The Work of Postcolonial Game Studies in the Play of Culture

Murray, Soraya
Open Library of Humanities Journal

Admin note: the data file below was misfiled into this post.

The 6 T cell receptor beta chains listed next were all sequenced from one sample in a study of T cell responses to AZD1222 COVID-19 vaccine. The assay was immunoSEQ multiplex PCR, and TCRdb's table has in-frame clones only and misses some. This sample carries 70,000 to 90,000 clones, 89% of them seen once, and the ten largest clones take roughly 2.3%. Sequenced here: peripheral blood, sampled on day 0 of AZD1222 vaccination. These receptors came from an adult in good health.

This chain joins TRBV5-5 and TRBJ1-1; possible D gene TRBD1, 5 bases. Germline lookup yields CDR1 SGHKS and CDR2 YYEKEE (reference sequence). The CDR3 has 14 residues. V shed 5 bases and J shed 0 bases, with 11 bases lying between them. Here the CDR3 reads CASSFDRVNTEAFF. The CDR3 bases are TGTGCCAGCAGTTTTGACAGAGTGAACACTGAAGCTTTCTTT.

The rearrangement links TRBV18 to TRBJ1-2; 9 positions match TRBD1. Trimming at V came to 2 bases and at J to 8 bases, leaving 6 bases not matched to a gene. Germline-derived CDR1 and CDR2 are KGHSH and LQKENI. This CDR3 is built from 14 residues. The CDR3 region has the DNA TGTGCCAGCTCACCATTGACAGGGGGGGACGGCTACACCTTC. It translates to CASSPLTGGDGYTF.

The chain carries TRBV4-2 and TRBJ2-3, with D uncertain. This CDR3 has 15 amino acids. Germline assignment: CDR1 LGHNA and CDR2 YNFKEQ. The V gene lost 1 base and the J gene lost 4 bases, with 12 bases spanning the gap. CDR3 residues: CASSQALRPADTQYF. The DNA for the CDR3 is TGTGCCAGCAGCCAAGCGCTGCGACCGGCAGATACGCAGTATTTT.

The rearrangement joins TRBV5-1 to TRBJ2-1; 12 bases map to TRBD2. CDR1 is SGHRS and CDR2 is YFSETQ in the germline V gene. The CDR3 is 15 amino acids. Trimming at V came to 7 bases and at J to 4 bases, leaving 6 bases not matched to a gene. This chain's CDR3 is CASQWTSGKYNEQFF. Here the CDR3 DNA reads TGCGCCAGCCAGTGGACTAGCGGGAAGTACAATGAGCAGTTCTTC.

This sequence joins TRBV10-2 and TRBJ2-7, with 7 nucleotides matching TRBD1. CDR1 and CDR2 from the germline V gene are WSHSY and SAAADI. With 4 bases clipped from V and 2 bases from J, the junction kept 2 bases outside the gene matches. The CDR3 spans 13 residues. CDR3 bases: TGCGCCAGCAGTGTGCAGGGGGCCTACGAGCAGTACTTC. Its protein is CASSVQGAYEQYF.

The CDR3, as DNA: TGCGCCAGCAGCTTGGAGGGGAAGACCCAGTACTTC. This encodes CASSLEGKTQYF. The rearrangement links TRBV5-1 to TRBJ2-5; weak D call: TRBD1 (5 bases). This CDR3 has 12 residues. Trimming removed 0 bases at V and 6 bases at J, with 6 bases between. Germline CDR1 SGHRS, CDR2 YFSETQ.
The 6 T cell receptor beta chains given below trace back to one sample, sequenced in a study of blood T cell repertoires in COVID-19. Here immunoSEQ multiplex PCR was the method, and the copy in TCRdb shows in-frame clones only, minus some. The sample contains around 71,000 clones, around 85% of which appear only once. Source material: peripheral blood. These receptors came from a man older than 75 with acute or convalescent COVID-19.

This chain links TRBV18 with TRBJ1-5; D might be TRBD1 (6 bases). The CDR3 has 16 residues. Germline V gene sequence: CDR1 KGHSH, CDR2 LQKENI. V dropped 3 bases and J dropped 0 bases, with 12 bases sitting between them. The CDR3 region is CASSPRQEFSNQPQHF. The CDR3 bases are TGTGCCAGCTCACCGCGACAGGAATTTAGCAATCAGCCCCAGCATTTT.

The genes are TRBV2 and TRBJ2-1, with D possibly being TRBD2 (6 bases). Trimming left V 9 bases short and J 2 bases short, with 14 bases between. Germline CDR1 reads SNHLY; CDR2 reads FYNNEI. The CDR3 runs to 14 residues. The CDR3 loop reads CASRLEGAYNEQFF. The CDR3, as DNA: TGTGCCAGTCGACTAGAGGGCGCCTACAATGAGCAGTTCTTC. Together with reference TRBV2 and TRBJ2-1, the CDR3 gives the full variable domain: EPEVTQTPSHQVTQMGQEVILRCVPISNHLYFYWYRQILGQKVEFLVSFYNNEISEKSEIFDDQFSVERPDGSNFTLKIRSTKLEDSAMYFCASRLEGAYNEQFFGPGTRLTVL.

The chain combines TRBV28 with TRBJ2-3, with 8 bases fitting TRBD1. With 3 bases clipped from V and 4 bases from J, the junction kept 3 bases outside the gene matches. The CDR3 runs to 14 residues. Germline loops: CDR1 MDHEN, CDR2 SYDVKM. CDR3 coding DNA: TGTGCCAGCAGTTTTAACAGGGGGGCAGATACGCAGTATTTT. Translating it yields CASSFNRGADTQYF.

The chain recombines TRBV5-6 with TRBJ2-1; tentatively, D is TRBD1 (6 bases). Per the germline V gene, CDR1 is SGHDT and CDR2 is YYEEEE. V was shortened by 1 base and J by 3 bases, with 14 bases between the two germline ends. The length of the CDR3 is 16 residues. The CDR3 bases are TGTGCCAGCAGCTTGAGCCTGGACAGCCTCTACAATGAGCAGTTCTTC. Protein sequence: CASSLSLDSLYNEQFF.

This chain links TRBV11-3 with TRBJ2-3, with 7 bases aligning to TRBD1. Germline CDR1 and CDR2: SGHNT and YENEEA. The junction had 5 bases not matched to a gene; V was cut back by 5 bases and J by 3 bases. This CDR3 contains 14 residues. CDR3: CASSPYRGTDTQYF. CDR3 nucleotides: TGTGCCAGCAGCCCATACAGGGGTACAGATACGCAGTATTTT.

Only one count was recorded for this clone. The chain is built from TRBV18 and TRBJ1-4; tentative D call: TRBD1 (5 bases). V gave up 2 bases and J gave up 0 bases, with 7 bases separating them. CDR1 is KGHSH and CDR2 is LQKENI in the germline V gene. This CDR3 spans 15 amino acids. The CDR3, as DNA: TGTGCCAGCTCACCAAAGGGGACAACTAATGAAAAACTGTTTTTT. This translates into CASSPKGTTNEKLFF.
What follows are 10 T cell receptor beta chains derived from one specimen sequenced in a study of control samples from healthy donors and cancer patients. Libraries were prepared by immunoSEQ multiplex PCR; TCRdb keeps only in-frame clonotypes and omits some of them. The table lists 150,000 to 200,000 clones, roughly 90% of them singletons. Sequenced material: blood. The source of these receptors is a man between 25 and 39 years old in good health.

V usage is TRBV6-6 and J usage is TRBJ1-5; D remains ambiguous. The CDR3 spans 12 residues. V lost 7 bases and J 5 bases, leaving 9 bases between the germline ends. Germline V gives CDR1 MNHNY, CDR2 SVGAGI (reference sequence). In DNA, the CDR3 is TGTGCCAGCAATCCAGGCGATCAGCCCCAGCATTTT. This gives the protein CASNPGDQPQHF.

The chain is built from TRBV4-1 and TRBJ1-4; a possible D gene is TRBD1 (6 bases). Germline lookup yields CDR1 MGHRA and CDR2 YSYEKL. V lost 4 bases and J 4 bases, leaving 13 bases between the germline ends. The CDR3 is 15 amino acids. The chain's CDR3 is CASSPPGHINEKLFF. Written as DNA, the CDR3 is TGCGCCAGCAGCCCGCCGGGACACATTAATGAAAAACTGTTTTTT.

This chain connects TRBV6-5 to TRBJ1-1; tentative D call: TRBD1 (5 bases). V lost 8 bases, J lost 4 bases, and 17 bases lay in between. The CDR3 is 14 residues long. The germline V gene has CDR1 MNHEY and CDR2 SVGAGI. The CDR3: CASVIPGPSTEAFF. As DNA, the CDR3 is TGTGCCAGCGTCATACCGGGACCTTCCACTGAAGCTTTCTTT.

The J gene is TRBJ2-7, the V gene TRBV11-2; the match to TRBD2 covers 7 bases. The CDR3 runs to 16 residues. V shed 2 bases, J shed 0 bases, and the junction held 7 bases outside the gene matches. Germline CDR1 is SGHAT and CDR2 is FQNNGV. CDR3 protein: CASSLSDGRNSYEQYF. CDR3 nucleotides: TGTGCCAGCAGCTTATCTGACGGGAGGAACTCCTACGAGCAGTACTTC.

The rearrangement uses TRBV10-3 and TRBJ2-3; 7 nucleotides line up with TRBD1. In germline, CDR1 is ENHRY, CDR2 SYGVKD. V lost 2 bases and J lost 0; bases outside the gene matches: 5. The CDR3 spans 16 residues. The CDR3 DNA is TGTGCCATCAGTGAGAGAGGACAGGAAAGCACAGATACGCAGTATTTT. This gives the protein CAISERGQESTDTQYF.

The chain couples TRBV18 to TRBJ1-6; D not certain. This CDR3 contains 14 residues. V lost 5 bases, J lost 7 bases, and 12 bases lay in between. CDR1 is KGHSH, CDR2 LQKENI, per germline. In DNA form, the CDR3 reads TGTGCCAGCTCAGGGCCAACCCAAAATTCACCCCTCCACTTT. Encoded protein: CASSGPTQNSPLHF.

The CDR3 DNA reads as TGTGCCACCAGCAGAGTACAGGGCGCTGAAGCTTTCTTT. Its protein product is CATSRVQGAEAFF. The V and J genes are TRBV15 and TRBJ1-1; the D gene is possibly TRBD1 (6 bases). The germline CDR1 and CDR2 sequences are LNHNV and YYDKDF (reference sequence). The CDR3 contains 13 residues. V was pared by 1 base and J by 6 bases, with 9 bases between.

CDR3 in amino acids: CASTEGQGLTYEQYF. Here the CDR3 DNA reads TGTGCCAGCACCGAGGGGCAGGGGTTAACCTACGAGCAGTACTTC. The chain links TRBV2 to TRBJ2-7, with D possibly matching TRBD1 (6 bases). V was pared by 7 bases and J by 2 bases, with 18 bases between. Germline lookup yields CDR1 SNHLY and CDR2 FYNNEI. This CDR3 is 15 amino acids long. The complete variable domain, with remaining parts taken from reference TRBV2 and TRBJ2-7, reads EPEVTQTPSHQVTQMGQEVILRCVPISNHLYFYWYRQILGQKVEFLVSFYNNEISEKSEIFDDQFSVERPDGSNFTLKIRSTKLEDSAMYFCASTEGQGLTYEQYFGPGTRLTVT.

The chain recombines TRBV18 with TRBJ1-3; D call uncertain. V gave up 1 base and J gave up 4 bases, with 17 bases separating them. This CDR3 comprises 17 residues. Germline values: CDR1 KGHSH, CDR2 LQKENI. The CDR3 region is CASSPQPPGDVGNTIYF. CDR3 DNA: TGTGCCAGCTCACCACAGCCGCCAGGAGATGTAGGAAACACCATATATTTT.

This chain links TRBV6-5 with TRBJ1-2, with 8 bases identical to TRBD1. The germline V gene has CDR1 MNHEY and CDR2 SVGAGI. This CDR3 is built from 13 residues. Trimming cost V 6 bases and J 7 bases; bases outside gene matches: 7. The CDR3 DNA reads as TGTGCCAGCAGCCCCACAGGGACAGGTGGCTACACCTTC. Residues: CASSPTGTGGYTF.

This article considers larger methodological questions of what political work is undertaken when scholars engage in postcolonial critiques of video games within academic intellectual frameworks. What is postcolonial game studies, and what is its purpose, within the context of larger issues of inclusion, representation, diversity, and the challenging of hegemonic power structures? After surveying some of the key literature in postcolonial game studies, the author provides critical frameworks for understanding the means by which these approaches have largely been excluded from video game studies, and their crucial function in operating against the grain of profit and innovation-driven discourses in games. This work is the extension of a larger discussion of inclusion, diversity, and tolerance discourse within the liberal academy, and particularly the functions of postcolonial, postmodern and other critical cultural scholarly interventions. In this article, the author argues for a postcolonial approach to game studies, but one that refuses to be reduced to an institutional cultural labor of due diligence, or according to Slavoj Žižek’s term, a ‘culturalization of politics’. Through the work of Stuart Hall and Sara Ahmed on intellectual diversity work within the context of large systems and academic institutions, this article asserts that the perception that critical theorizations (like postcolonial game studies) exert pressure on efficiency and innovation is greatly outweighed by the rich toolkits they bring to video games as maturing cultural forms.